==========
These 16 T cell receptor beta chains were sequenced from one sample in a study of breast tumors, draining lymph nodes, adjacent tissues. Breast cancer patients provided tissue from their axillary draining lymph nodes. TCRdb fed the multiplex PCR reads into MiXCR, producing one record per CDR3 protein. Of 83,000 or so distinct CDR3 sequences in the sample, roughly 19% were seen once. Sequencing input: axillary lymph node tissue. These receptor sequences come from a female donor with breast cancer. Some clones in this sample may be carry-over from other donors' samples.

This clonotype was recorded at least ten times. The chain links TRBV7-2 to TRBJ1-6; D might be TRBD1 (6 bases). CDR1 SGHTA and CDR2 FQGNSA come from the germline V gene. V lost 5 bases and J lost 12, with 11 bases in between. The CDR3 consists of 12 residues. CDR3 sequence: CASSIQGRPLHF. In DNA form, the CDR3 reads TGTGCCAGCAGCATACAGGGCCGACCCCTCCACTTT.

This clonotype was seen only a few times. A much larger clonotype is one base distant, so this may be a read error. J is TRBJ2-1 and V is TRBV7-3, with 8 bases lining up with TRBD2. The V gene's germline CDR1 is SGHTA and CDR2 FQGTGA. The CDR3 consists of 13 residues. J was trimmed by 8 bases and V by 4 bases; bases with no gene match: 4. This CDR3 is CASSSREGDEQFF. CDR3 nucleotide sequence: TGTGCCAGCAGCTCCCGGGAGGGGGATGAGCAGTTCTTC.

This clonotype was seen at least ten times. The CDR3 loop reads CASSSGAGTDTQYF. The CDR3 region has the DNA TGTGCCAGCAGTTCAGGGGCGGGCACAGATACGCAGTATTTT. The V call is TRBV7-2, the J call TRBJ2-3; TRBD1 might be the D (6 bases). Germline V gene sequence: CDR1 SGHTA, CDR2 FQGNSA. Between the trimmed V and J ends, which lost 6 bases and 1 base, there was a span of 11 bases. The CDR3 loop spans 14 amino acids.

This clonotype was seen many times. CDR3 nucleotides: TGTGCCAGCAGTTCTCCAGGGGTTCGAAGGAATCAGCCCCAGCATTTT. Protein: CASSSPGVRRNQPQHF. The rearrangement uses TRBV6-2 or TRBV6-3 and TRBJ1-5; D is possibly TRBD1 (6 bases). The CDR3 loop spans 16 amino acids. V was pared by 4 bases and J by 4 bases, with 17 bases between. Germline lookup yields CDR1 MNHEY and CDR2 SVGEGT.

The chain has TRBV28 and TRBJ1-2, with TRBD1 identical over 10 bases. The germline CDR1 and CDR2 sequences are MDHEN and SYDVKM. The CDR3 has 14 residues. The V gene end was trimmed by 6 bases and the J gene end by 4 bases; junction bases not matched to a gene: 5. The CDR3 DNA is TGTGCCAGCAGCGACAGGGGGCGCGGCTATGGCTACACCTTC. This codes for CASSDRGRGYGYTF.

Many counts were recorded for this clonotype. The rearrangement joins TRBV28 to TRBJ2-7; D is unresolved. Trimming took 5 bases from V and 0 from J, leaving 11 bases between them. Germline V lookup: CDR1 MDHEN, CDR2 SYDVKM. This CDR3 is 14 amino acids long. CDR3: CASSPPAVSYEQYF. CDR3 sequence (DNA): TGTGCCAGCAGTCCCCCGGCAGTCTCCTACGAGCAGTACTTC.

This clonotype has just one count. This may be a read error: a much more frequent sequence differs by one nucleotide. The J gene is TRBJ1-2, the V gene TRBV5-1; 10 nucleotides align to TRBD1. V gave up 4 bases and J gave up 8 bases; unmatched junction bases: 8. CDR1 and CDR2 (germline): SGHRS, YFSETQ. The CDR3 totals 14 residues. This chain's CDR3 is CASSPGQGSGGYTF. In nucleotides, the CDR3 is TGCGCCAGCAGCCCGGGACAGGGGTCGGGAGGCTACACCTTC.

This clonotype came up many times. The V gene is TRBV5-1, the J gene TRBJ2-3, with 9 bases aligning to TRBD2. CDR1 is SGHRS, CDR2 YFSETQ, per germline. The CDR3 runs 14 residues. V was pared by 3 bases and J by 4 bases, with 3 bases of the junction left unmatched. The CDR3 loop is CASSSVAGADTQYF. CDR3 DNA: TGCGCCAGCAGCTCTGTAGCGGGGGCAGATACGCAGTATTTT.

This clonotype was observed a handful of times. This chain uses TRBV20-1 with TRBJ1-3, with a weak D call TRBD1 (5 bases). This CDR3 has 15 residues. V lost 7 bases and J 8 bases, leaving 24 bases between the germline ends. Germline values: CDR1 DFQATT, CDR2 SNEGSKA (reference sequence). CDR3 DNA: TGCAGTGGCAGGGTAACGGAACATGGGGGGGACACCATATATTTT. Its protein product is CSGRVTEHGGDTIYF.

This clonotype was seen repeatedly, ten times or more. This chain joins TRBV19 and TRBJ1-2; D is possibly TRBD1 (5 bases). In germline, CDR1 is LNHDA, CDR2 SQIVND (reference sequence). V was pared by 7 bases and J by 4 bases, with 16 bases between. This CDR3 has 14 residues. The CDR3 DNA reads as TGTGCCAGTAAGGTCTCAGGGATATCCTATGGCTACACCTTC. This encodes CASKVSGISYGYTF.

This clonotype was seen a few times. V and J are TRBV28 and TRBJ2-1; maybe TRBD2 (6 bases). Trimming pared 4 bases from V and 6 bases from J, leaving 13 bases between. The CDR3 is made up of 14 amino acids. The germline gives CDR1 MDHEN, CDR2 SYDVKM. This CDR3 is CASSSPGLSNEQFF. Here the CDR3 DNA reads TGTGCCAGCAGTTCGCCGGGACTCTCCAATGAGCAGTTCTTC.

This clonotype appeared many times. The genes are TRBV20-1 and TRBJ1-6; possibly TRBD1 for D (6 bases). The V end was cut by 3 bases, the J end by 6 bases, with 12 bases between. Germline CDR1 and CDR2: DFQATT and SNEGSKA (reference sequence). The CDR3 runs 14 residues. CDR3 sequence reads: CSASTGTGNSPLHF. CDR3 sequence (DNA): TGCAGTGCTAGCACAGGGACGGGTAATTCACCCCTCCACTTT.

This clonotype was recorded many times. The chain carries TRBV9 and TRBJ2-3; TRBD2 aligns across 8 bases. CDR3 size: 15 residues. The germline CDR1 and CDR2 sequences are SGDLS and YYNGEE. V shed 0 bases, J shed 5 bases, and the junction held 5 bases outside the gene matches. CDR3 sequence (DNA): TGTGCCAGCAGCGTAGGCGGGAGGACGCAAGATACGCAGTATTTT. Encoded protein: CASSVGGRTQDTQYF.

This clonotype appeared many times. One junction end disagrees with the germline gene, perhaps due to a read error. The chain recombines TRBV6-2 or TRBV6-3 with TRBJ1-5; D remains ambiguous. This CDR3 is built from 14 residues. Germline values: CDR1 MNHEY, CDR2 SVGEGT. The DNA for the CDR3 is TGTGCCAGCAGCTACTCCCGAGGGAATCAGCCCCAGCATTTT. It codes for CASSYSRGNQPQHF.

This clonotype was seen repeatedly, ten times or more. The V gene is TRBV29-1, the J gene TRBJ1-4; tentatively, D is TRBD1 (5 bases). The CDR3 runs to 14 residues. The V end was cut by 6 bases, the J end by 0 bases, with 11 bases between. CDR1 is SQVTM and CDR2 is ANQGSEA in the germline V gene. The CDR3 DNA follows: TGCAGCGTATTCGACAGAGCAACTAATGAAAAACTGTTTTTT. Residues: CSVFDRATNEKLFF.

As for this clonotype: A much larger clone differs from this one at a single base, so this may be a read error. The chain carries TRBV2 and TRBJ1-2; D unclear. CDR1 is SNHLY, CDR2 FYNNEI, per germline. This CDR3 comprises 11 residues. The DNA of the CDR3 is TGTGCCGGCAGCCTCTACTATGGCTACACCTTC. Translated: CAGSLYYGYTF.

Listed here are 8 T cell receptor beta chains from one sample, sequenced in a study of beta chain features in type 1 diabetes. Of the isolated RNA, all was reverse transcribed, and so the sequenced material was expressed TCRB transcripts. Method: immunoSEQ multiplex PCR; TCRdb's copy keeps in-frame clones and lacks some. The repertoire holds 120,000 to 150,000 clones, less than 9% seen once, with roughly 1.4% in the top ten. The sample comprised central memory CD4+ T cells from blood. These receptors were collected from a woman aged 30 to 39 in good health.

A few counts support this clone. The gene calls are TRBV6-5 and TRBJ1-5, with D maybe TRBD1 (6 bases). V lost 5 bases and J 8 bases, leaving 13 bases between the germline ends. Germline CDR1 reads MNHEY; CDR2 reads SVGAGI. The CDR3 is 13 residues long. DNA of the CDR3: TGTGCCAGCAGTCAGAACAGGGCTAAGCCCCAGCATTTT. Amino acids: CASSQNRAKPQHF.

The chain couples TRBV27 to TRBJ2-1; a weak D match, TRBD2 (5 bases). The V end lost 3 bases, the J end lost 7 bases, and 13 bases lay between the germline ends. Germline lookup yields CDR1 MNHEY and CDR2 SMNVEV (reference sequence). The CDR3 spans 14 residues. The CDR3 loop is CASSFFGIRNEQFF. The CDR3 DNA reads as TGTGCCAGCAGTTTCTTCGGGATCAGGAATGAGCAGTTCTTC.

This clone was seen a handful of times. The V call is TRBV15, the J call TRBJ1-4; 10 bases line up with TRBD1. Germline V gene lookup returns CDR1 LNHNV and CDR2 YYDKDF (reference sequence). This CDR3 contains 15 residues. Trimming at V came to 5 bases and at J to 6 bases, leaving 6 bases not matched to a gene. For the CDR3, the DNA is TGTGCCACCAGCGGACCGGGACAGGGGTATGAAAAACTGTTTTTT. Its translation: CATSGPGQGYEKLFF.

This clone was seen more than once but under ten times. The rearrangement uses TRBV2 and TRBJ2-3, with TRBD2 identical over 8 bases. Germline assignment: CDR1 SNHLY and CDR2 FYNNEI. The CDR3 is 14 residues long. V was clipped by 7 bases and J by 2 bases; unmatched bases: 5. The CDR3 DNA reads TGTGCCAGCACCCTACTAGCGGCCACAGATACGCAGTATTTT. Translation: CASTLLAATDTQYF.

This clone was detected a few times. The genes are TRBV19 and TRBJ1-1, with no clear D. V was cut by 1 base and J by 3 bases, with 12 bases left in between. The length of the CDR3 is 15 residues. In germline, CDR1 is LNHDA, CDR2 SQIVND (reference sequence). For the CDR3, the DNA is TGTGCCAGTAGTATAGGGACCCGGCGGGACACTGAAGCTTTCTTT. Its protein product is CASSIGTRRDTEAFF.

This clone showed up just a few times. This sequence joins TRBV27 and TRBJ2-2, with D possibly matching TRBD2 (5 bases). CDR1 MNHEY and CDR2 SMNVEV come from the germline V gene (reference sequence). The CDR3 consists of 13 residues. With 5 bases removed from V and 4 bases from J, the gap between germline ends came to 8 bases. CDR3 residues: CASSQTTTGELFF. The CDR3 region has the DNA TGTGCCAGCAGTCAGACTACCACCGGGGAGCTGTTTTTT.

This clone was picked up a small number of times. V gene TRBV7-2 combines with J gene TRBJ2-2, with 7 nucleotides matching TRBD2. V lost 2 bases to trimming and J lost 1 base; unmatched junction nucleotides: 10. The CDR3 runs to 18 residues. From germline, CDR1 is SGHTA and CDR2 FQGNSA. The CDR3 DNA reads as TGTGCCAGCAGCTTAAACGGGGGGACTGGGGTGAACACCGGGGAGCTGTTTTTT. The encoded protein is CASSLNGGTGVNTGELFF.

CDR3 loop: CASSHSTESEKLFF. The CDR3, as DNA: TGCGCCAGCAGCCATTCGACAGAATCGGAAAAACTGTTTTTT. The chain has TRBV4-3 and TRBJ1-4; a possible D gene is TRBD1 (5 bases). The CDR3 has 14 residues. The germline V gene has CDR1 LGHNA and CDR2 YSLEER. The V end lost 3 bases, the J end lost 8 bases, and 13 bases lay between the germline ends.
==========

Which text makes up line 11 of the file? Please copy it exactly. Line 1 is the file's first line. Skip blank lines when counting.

This clonotype was seen repeatedly, ten times or more. This chain joins TRBV19 and TRBJ1-2; D is possibly TRBD1 (5 bases). In germline, CDR1 is LNHDA, CDR2 SQIVND (reference sequence). V was pared by 7 bases and J by 4 bases, with 16 bases between. This CDR3 has 14 residues. The CDR3 DNA reads as TGTGCCAGTAAGGTCTCAGGGATATCCTATGGCTACACCTTC. This encodes CASKVSGISYGYTF.